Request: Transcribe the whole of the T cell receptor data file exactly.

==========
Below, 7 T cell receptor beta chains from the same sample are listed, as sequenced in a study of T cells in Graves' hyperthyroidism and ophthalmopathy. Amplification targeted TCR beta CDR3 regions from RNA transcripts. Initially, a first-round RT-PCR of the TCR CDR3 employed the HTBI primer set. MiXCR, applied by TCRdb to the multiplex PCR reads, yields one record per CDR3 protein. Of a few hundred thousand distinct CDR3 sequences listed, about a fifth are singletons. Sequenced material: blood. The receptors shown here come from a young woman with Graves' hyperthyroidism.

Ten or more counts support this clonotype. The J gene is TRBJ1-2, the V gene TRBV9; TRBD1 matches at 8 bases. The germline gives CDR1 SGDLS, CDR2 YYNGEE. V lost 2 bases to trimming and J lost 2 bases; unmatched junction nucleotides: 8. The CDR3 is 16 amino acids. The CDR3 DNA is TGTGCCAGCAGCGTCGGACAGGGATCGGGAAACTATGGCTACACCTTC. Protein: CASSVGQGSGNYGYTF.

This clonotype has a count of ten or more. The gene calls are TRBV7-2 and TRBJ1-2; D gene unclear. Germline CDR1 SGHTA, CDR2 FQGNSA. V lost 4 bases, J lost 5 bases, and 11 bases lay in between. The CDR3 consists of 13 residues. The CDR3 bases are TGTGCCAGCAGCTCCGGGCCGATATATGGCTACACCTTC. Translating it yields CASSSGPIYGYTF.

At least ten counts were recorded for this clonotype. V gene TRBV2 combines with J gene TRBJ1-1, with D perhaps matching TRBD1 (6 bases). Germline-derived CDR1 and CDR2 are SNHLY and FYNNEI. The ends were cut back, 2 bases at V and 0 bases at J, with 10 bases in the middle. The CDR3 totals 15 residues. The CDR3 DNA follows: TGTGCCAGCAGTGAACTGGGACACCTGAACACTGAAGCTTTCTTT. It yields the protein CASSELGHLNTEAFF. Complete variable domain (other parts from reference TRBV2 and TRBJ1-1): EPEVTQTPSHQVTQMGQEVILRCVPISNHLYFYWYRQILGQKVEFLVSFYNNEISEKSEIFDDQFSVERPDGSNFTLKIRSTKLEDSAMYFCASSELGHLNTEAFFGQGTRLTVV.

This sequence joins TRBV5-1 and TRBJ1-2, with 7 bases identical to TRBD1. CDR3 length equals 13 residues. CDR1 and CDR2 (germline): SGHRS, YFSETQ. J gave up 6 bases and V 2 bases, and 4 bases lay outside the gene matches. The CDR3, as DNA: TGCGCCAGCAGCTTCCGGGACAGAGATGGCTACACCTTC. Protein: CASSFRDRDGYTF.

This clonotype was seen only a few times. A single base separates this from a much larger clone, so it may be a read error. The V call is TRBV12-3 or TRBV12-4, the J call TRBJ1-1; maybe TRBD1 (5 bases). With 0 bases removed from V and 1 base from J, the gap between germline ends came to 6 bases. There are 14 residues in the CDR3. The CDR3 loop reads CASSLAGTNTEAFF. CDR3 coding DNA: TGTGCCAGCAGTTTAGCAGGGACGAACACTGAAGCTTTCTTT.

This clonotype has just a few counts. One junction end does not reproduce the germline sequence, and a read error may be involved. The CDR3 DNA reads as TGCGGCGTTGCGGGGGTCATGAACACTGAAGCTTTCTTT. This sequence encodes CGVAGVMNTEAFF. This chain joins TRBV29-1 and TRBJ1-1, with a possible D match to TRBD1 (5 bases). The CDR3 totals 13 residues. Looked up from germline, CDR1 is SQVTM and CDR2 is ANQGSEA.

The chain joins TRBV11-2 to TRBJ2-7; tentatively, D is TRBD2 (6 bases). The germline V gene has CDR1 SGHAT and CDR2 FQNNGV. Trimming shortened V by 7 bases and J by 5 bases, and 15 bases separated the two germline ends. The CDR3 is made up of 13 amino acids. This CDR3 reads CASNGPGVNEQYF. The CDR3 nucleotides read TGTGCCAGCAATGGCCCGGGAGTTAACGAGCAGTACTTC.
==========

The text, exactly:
Below, 7 T cell receptor beta chains from the same sample are listed, as sequenced in a study of T cells in Graves' hyperthyroidism and ophthalmopathy. Amplification targeted TCR beta CDR3 regions from RNA transcripts. Initially, a first-round RT-PCR of the TCR CDR3 employed the HTBI primer set. MiXCR, applied by TCRdb to the multiplex PCR reads, yields one record per CDR3 protein. Of a few hundred thousand distinct CDR3 sequences listed, about a fifth are singletons. Sequenced material: blood. The receptors shown here come from a young woman with Graves' hyperthyroidism.

Ten or more counts support this clonotype. The J gene is TRBJ1-2, the V gene TRBV9; TRBD1 matches at 8 bases. The germline gives CDR1 SGDLS, CDR2 YYNGEE. V lost 2 bases to trimming and J lost 2 bases; unmatched junction nucleotides: 8. The CDR3 is 16 amino acids. The CDR3 DNA is TGTGCCAGCAGCGTCGGACAGGGATCGGGAAACTATGGCTACACCTTC. Protein: CASSVGQGSGNYGYTF.

This clonotype has a count of ten or more. The gene calls are TRBV7-2 and TRBJ1-2; D gene unclear. Germline CDR1 SGHTA, CDR2 FQGNSA. V lost 4 bases, J lost 5 bases, and 11 bases lay in between. The CDR3 consists of 13 residues. The CDR3 bases are TGTGCCAGCAGCTCCGGGCCGATATATGGCTACACCTTC. Translating it yields CASSSGPIYGYTF.

At least ten counts were recorded for this clonotype. V gene TRBV2 combines with J gene TRBJ1-1, with D perhaps matching TRBD1 (6 bases). Germline-derived CDR1 and CDR2 are SNHLY and FYNNEI. The ends were cut back, 2 bases at V and 0 bases at J, with 10 bases in the middle. The CDR3 totals 15 residues. The CDR3 DNA follows: TGTGCCAGCAGTGAACTGGGACACCTGAACACTGAAGCTTTCTTT. It yields the protein CASSELGHLNTEAFF. Complete variable domain (other parts from reference TRBV2 and TRBJ1-1): EPEVTQTPSHQVTQMGQEVILRCVPISNHLYFYWYRQILGQKVEFLVSFYNNEISEKSEIFDDQFSVERPDGSNFTLKIRSTKLEDSAMYFCASSELGHLNTEAFFGQGTRLTVV.

This sequence joins TRBV5-1 and TRBJ1-2, with 7 bases identical to TRBD1. CDR3 length equals 13 residues. CDR1 and CDR2 (germline): SGHRS, YFSETQ. J gave up 6 bases and V 2 bases, and 4 bases lay outside the gene matches. The CDR3, as DNA: TGCGCCAGCAGCTTCCGGGACAGAGATGGCTACACCTTC. Protein: CASSFRDRDGYTF.

This clonotype was seen only a few times. A single base separates this from a much larger clone, so it may be a read error. The V call is TRBV12-3 or TRBV12-4, the J call TRBJ1-1; maybe TRBD1 (5 bases). With 0 bases removed from V and 1 base from J, the gap between germline ends came to 6 bases. There are 14 residues in the CDR3. The CDR3 loop reads CASSLAGTNTEAFF. CDR3 coding DNA: TGTGCCAGCAGTTTAGCAGGGACGAACACTGAAGCTTTCTTT.

This clonotype has just a few counts. One junction end does not reproduce the germline sequence, and a read error may be involved. The CDR3 DNA reads as TGCGGCGTTGCGGGGGTCATGAACACTGAAGCTTTCTTT. This sequence encodes CGVAGVMNTEAFF. This chain joins TRBV29-1 and TRBJ1-1, with a possible D match to TRBD1 (5 bases). The CDR3 totals 13 residues. Looked up from germline, CDR1 is SQVTM and CDR2 is ANQGSEA.

The chain joins TRBV11-2 to TRBJ2-7; tentatively, D is TRBD2 (6 bases). The germline V gene has CDR1 SGHAT and CDR2 FQNNGV. Trimming shortened V by 7 bases and J by 5 bases, and 15 bases separated the two germline ends. The CDR3 is made up of 13 amino acids. This CDR3 reads CASNGPGVNEQYF. The CDR3 nucleotides read TGTGCCAGCAATGGCCCGGGAGTTAACGAGCAGTACTTC.